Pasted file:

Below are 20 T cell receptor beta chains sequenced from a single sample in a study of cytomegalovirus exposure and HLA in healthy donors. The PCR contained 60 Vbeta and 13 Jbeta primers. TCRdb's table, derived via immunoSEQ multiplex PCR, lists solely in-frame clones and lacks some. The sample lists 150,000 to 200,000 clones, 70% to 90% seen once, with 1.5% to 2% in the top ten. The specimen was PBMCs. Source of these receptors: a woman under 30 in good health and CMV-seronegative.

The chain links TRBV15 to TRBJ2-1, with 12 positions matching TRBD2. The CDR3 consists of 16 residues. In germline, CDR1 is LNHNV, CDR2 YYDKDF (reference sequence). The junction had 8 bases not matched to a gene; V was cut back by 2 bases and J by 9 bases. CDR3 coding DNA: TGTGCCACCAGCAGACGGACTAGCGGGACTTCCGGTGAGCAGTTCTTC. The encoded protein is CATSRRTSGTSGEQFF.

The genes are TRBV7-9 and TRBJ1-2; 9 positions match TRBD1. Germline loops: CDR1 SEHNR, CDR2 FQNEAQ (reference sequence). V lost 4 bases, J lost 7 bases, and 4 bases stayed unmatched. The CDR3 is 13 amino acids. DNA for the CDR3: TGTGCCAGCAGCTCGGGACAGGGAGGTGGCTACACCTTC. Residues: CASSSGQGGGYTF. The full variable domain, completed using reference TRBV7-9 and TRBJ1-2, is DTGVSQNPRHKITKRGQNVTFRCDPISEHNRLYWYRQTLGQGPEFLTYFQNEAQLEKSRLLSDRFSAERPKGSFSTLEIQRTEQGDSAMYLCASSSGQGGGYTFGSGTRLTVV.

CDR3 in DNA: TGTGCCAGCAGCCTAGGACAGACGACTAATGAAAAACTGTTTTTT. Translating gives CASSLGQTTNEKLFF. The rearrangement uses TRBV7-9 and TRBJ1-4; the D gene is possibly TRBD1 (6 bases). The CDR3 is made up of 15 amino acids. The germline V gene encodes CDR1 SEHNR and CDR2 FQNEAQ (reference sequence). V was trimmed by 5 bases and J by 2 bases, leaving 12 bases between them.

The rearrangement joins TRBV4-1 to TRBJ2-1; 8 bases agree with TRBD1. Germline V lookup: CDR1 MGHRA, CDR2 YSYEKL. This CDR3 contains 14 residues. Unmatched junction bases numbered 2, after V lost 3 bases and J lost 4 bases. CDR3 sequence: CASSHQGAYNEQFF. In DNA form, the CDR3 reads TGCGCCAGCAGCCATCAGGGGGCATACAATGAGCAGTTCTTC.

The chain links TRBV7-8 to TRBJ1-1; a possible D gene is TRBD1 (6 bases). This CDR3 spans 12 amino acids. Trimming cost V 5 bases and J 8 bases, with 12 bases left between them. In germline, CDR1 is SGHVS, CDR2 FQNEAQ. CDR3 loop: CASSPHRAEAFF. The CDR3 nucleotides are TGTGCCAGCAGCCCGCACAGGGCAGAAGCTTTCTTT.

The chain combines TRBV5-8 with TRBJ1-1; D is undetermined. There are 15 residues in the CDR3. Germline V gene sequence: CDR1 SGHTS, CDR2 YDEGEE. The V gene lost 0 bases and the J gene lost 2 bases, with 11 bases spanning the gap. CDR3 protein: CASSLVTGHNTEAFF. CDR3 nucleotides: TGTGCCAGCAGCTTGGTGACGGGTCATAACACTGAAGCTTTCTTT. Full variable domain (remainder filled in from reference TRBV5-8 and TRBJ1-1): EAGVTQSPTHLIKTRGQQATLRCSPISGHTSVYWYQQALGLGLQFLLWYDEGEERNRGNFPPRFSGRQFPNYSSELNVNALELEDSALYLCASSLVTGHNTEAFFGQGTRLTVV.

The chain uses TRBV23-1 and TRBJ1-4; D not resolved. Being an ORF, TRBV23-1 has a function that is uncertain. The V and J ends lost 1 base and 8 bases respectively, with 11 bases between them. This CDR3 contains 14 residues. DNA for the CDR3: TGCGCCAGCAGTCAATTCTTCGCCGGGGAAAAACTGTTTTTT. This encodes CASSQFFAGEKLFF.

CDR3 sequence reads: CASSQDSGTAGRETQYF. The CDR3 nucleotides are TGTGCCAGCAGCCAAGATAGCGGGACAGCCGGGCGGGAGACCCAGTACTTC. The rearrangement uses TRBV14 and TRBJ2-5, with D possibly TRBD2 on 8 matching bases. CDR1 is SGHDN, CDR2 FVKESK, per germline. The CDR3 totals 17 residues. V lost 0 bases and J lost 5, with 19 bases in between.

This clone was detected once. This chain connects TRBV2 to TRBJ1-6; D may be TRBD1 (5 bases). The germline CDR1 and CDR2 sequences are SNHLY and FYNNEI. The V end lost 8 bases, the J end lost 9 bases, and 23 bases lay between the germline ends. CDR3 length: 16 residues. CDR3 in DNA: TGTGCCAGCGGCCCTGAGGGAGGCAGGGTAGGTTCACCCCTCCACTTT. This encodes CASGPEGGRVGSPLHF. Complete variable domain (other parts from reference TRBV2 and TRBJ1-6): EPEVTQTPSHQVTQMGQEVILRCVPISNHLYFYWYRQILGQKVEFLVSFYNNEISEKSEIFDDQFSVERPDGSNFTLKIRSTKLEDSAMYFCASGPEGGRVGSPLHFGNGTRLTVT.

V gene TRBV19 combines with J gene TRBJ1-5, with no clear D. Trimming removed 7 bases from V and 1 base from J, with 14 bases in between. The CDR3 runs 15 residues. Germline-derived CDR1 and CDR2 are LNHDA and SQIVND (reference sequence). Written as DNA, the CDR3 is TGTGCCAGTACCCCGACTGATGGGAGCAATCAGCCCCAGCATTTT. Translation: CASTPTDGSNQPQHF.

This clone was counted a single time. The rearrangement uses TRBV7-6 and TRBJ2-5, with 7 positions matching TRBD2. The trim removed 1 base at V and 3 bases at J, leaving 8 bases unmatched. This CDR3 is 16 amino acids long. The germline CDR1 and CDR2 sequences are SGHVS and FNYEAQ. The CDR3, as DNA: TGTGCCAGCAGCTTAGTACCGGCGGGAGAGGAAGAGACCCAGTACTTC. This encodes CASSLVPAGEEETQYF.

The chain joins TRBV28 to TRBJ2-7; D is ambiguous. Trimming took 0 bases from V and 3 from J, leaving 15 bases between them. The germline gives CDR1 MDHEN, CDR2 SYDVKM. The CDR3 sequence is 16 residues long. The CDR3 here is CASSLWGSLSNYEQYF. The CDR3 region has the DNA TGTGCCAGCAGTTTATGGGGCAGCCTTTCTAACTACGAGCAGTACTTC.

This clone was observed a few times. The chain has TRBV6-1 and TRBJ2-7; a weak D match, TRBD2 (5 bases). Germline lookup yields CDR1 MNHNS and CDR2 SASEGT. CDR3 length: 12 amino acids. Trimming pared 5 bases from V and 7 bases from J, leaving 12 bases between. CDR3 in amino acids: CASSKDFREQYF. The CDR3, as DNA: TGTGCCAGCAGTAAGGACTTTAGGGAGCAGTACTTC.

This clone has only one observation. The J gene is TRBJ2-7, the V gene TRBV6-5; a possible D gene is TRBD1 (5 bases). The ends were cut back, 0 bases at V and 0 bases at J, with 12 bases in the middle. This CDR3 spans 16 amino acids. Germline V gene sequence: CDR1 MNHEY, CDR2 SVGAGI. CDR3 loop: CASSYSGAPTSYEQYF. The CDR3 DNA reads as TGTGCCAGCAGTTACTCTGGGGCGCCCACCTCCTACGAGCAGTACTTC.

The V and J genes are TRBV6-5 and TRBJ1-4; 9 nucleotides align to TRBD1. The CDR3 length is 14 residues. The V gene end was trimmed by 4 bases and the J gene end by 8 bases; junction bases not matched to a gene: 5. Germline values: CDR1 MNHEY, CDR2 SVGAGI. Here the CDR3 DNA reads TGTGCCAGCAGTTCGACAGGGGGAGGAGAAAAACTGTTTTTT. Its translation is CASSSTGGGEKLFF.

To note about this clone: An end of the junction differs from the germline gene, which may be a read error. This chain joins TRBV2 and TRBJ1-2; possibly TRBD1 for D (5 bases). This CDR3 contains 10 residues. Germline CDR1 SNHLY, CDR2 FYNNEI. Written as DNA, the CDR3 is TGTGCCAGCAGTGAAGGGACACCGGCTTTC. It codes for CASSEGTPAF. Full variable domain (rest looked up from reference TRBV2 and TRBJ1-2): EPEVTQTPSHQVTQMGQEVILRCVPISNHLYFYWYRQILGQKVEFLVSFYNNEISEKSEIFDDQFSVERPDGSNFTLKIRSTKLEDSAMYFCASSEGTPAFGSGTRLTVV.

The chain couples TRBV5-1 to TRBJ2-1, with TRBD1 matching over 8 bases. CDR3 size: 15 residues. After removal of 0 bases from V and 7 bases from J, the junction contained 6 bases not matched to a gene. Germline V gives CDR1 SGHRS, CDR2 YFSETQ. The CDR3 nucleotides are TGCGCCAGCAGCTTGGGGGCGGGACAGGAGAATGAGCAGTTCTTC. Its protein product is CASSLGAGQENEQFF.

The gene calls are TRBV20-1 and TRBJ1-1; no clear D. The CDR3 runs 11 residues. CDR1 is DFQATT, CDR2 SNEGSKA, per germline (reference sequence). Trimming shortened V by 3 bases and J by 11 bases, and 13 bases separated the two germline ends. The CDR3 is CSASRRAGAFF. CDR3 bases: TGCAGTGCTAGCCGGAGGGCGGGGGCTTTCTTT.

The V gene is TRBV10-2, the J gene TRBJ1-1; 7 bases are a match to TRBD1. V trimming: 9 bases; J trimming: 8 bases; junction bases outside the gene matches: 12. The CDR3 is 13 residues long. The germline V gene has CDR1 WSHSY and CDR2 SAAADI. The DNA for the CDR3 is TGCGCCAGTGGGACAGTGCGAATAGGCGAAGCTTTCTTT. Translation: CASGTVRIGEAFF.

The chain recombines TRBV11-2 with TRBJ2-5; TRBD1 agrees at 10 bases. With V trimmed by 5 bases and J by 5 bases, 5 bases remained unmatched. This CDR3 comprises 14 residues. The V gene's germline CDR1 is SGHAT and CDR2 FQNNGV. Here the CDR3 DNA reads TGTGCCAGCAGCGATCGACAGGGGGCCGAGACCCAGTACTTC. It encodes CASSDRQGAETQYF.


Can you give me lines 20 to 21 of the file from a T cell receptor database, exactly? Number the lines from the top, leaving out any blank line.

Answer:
The V gene is TRBV10-2, the J gene TRBJ1-1; 7 bases are a match to TRBD1. V trimming: 9 bases; J trimming: 8 bases; junction bases outside the gene matches: 12. The CDR3 is 13 residues long. The germline V gene has CDR1 WSHSY and CDR2 SAAADI. The DNA for the CDR3 is TGCGCCAGTGGGACAGTGCGAATAGGCGAAGCTTTCTTT. Translation: CASGTVRIGEAFF.

The chain recombines TRBV11-2 with TRBJ2-5; TRBD1 agrees at 10 bases. With V trimmed by 5 bases and J by 5 bases, 5 bases remained unmatched. This CDR3 comprises 14 residues. The V gene's germline CDR1 is SGHAT and CDR2 FQNNGV. Here the CDR3 DNA reads TGTGCCAGCAGCGATCGACAGGGGGCCGAGACCCAGTACTTC. It encodes CASSDRQGAETQYF.